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Asymcar 24: Get rid of the Model T men

Should organizations hire people with industry skills and experience or capable, driven outsiders?

Horace shares tales from Henry Ford’s personnel practices during the Model T to Model A transition.

A discussion of aesthetics and jobs to be done. Tesla’s development, supply chain, aesthetics and market position while contrasting that with Toyota’s introduction of the Prius.

We close with speculation on what a “meaningful contribution” to the auto ecosystem might look like.

  • OrganicEaterOut

    Great episode. You made, IMO, a critical and fascinating observation about Tesla’s ultimate goal being market transformation, rather than domination. I think this is an important lens for strategists and investors to keep in mind when trying to understand Tesla’s behavior, which can seem irrational at times if one were to assume its primary aim is to maximize growth, profit, and long-term competitive advantage.

    On one hand it’s nuts, or at least highly unusual, for a publicly traded company to state such a goal. On the other hand, it demonstrates that this is a truly “mission driven” company, which can generate a lot of customer and employee recruiting power, if you build a decent product(s).

    Thinking about Tesla’s unusual goal and then listening to/ reading about Elon Musk, it appears Tesla is one of three companies – Tesla, Solar City, and SpaceX – in which he is investing his time and money in order to accomplish an overarching job-to-be-done comprising two sub-JTBD’s:

    Big Job: Ensure (or make more probable) the survival of the human species

    Supporting Jobs:

    1. save our current planet, Earth, from climate change by replacing fossil fuels in transportation AND electricity markets with batteries (Tesla) and solar (Solar City);

    2. buy some insurance on Earth by colonizing Mars (SpaceX)

    These goals are shockingly bold and inspiring, and, some might say, crazy. I can see why Musk is a cult-like figure. I sincerely hope he gets jobs 1 and 2 done, though the odds seem pretty long. Either way, it’s cool to watch him try.

    • http://www.asymco.com Horace Dediu

      The framing I use is that Musk is motivated by solving the jobs to be done for the planet. My concern is that success stems from being motivated by solving the jobs to be done for the individual.

      • OrganicEaterOut

        Got it, though I don’t see these jobs as being mutually exclusive. They might even be synergistic. Musk knows he won’t get to solve jobs to be done the planet if he doesn’t first solve jobs to be done for the individual – cars are consumer products!

        What are the initial indications that Tesla can solve jobs to be done for the individual? I think the proof is in the pudding. When people I know who own a Model S start talking about it to me, it feels uncannily similar to when the iPhone came out and normal adults got genuinely excited and obsessed about a heretofore mundane item. Both products nail a combination of multiple jobs to be done. End result is a “magical” product that crosses the bridge between “sure, I bought one, I really like it’, to “wow, it’s amazing, you’ve GOT to get one!” This, for me, combined with sales numbers, is more valuable evidence of Tesla’s product chops than the glowing reviews in Consumer Reports, and mainstream car mags.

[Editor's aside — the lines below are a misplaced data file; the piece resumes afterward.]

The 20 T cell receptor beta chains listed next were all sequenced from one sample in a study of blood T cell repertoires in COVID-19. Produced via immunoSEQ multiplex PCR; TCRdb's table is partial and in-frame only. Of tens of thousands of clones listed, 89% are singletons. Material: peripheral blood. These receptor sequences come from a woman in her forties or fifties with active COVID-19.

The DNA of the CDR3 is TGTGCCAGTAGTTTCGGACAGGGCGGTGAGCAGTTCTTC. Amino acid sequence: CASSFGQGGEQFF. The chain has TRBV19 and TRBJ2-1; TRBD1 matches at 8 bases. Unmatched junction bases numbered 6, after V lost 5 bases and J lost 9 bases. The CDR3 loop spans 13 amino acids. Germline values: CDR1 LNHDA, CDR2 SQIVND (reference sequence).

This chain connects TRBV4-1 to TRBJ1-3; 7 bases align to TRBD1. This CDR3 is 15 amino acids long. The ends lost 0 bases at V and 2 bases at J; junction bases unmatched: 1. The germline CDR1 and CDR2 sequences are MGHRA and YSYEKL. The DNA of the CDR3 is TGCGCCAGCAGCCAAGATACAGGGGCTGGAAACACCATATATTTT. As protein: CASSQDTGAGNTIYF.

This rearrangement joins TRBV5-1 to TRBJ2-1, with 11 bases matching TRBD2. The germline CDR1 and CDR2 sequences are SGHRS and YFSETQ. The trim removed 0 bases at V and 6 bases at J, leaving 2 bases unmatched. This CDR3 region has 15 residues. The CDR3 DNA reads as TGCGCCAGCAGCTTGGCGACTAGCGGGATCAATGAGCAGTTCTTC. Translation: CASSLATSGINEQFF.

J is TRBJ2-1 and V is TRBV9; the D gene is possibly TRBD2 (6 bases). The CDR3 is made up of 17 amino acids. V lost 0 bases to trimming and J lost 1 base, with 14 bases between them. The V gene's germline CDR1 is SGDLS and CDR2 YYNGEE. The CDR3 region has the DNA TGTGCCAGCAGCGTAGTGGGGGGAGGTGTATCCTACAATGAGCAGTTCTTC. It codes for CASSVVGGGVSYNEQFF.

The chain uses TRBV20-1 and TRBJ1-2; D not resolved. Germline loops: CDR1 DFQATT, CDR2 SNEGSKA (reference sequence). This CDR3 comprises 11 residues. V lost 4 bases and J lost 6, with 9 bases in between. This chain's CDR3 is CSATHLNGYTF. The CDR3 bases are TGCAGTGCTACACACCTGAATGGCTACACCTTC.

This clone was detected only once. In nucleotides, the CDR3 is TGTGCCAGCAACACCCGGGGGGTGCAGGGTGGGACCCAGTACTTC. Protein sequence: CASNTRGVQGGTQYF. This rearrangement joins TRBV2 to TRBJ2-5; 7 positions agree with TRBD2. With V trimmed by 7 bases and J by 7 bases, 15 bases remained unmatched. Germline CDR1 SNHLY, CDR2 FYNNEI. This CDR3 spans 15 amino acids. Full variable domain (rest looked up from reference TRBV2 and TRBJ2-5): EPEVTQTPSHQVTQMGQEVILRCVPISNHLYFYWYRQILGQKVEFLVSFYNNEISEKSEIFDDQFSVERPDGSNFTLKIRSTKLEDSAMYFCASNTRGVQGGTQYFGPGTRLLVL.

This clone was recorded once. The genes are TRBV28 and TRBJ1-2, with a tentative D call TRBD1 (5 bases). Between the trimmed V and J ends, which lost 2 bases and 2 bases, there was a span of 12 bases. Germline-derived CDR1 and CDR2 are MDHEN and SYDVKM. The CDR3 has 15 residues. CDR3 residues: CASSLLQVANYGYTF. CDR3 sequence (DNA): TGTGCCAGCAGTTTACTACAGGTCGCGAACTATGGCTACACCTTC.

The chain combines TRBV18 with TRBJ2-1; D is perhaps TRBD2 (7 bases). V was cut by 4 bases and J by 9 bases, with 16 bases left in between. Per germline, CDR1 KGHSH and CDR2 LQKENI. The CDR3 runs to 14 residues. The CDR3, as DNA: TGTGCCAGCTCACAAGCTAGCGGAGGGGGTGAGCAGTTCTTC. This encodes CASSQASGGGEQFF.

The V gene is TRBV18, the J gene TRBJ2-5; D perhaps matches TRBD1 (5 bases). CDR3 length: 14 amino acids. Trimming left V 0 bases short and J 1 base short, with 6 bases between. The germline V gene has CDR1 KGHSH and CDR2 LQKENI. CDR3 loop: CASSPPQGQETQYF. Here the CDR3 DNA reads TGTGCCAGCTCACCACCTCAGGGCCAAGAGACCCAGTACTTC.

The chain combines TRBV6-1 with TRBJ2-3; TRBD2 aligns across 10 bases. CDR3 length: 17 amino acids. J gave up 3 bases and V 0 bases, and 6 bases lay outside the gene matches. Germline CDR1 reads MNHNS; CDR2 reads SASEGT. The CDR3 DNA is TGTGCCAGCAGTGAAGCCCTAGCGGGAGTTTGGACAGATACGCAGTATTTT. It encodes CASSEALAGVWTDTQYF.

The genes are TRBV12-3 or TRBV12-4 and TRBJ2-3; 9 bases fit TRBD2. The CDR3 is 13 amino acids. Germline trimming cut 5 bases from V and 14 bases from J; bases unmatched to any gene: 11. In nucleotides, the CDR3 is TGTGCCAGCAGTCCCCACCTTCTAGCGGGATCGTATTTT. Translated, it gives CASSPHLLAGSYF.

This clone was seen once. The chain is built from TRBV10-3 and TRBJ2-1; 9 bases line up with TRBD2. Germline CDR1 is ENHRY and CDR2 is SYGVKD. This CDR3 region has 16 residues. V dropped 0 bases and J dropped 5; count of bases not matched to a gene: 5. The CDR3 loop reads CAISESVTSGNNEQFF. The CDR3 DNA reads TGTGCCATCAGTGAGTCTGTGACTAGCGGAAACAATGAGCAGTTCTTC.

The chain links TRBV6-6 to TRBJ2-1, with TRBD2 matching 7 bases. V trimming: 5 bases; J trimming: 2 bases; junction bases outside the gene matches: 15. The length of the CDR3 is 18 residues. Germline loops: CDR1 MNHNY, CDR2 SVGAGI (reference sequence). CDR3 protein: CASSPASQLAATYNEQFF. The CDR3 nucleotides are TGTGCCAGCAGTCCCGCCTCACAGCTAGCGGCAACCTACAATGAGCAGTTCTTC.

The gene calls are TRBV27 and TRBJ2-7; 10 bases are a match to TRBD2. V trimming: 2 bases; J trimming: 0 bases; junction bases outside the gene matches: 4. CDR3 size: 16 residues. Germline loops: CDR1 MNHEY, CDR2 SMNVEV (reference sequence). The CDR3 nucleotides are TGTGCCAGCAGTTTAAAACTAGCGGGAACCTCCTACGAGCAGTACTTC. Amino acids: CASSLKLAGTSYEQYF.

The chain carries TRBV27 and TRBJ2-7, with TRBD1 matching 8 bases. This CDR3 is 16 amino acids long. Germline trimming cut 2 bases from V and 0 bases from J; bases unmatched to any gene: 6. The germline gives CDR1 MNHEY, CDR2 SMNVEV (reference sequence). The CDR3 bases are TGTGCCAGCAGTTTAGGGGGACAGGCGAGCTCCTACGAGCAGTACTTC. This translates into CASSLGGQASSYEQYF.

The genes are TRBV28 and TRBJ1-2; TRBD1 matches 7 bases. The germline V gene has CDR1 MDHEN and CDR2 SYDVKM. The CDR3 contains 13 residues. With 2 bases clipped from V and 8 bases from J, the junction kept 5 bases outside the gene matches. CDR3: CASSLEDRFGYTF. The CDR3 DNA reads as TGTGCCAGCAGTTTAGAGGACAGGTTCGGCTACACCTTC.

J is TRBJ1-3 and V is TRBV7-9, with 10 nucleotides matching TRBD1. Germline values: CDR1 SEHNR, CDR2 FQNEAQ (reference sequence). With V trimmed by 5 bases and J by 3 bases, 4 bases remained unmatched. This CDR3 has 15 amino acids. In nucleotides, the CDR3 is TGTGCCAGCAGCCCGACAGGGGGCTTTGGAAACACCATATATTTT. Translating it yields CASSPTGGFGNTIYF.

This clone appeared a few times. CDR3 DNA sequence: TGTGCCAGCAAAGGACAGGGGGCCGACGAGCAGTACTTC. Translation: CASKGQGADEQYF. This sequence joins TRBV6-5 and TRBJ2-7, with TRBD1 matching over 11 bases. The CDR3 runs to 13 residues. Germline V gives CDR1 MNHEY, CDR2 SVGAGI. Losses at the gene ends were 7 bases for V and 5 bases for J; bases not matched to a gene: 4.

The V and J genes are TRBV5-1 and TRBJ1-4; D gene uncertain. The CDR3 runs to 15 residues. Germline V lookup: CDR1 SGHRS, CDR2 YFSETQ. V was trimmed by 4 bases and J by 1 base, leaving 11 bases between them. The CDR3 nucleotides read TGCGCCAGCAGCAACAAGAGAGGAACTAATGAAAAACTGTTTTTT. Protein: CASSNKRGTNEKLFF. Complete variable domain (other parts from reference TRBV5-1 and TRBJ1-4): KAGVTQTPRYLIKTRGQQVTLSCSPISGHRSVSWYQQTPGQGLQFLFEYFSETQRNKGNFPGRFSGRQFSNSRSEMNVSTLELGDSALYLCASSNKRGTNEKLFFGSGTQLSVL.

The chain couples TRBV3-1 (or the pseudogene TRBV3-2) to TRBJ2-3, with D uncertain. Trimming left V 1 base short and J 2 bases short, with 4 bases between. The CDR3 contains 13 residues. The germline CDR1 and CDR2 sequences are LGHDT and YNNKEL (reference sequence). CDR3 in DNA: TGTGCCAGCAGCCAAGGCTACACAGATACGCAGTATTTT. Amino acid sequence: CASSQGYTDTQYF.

With that said, the iPhone is the most successful consumer product of our times, whereas the Model S is simply not affordable for most and hence is a niche product, so Musk must bring the Model S product magic within reach of the mainstream with the Model 3. The Model X is a decent bridge. If Tesla can get well connected mom’s (and dads) excited, the brand power and lust factor will continue to build, helping build demand for the 3, while Tesla gets the Gigafactory built.

        My answer above is just focused on “can and does Tesla desire to solve individual jobs to be done” Right now, I think the answer is yes. Let’s see how Model X and 3 do.

        My answer isn’t meant to say Tesla’s stock is a long-term buy. There’s so much risk after the 3 comes out… especially if all automakers begin to convert to EV’s, At that point, Tesla’s mission will have been accomplished. While Musk is smart, driven, and has much of his personal wealth invested in the company, I can’t see how Tesla doesn’t take a bit of a breather if the 3 is a real hit and mainstream transportation starts to go electric. Where does the corporate energy and drive to conquer truly modular fab (as you’ve talked so much about), self-driving fleets, etc., come from when those movements get serious in 5-10 years? And yet after the 3, Tesla will still only have around 1% global auto market share. It may feel to them as if they have yet another multi-year mountain to climb at that point, and how much energy and competitive advantage will they have to do it?

        So, I think I agree with your long-term view on Tesla not conquering the global auto market and Apple being a more likely bet to be a truly disruptive entrant. But, I’d ask that you consider giving Tesla credit for already being pretty outstanding at solving individual jobs to be done!

  • Tony McCarthy

    Indulgence. Buying a Prius or Telsa is an indulgence in more than one sense, including the forgiveness of sin.